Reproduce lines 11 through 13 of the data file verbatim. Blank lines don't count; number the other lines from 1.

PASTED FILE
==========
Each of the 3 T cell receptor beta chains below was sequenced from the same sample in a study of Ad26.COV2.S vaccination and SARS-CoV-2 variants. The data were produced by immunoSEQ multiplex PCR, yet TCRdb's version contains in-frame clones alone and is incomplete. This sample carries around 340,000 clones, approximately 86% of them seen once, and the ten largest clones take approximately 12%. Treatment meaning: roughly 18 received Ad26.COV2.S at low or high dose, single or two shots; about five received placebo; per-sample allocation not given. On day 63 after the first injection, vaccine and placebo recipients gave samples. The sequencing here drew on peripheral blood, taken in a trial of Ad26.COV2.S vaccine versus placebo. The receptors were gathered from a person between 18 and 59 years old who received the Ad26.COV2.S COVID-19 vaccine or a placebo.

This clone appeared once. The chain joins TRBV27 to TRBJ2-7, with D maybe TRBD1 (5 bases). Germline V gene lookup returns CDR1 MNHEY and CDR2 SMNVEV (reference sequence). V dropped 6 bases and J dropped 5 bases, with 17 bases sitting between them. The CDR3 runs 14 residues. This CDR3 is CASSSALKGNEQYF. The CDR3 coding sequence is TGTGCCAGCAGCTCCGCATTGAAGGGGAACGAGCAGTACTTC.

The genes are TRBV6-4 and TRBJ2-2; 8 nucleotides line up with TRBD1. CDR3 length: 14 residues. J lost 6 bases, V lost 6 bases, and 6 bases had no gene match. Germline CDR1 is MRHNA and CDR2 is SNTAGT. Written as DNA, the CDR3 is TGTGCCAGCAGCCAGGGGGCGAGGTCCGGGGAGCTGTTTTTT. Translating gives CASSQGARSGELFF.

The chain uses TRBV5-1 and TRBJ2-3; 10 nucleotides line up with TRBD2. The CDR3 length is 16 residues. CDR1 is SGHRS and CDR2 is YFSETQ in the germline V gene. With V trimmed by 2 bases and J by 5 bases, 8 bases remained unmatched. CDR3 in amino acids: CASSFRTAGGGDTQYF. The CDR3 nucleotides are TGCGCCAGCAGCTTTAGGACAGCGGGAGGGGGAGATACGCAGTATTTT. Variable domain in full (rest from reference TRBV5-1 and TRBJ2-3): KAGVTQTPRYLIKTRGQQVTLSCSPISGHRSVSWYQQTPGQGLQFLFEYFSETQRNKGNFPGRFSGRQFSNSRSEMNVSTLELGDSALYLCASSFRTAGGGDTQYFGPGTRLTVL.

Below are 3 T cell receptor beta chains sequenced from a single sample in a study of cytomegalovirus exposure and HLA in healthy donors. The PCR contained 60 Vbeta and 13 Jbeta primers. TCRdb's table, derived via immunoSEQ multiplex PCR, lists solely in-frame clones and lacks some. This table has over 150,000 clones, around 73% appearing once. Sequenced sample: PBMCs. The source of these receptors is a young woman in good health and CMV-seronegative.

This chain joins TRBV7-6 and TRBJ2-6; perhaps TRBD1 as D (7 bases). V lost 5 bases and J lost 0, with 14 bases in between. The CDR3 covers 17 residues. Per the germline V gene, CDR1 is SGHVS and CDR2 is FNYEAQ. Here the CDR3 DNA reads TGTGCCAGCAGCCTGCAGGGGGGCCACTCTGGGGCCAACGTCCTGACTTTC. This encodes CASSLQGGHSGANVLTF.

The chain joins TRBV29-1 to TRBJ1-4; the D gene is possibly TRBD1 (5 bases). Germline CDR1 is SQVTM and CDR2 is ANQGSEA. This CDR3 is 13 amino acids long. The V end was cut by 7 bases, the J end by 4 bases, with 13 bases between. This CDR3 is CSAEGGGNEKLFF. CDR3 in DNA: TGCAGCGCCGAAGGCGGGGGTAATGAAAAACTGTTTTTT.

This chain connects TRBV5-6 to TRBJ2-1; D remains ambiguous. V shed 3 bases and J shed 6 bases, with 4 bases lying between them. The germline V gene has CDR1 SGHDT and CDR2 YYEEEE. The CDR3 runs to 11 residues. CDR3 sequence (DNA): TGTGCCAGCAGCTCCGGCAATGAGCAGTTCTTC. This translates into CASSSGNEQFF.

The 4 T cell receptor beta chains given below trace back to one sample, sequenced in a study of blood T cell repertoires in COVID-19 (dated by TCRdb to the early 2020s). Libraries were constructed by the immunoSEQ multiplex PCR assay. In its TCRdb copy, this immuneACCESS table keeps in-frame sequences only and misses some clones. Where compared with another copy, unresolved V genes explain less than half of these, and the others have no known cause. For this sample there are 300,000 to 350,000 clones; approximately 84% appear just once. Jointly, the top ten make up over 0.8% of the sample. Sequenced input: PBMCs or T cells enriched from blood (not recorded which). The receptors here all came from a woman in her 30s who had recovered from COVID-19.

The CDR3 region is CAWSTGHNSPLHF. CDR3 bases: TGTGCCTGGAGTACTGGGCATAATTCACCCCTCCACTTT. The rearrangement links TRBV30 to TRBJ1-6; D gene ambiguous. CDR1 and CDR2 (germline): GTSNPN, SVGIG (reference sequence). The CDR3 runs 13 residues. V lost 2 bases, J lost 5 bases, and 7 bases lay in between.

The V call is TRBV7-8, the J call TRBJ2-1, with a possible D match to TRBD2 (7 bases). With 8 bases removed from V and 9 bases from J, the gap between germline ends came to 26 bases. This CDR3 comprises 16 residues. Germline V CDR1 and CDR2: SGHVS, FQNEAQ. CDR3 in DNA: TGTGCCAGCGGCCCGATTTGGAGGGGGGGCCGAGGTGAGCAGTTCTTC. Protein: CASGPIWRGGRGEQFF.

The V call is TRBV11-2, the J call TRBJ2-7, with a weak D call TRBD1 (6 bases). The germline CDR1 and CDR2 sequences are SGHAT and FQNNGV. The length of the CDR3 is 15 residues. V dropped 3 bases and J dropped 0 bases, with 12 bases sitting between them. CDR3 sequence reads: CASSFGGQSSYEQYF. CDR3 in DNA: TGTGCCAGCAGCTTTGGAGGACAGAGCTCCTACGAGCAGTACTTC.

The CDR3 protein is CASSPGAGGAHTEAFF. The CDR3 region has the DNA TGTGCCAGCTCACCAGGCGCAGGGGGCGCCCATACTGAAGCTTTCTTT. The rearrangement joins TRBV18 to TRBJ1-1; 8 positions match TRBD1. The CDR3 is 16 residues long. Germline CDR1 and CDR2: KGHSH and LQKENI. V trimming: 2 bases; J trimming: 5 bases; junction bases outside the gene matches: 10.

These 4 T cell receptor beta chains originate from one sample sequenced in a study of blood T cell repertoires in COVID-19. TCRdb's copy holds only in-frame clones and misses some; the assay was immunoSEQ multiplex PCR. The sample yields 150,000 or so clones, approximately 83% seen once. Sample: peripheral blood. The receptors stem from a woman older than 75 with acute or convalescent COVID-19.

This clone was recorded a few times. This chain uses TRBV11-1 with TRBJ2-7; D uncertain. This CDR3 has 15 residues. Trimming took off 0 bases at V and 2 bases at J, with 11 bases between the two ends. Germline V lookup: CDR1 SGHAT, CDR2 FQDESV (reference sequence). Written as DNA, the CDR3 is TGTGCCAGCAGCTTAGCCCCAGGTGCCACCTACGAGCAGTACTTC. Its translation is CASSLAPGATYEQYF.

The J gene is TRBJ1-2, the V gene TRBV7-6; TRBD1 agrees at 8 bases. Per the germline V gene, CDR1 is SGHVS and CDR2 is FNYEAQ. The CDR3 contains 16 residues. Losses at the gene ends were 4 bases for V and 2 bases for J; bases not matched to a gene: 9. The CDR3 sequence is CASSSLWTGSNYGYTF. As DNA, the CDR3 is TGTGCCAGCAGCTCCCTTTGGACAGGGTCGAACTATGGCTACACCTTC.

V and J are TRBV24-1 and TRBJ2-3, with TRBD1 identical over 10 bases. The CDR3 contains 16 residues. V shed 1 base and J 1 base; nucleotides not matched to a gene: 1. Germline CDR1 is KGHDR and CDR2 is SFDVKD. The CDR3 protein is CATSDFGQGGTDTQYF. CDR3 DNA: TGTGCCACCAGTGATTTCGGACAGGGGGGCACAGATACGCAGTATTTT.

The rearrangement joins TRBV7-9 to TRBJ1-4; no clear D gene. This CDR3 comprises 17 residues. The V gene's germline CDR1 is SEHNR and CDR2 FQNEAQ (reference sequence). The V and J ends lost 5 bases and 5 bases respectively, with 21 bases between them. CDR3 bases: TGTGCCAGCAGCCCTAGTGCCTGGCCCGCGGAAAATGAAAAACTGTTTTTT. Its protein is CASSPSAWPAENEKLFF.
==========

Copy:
The V call is TRBV7-8, the J call TRBJ2-1, with a possible D match to TRBD2 (7 bases). With 8 bases removed from V and 9 bases from J, the gap between germline ends came to 26 bases. This CDR3 comprises 16 residues. Germline V CDR1 and CDR2: SGHVS, FQNEAQ. CDR3 in DNA: TGTGCCAGCGGCCCGATTTGGAGGGGGGGCCGAGGTGAGCAGTTCTTC. Protein: CASGPIWRGGRGEQFF.

The V call is TRBV11-2, the J call TRBJ2-7, with a weak D call TRBD1 (6 bases). The germline CDR1 and CDR2 sequences are SGHAT and FQNNGV. The length of the CDR3 is 15 residues. V dropped 3 bases and J dropped 0 bases, with 12 bases sitting between them. CDR3 sequence reads: CASSFGGQSSYEQYF. CDR3 in DNA: TGTGCCAGCAGCTTTGGAGGACAGAGCTCCTACGAGCAGTACTTC.

The CDR3 protein is CASSPGAGGAHTEAFF. The CDR3 region has the DNA TGTGCCAGCTCACCAGGCGCAGGGGGCGCCCATACTGAAGCTTTCTTT. The rearrangement joins TRBV18 to TRBJ1-1; 8 positions match TRBD1. The CDR3 is 16 residues long. Germline CDR1 and CDR2: KGHSH and LQKENI. V trimming: 2 bases; J trimming: 5 bases; junction bases outside the gene matches: 10.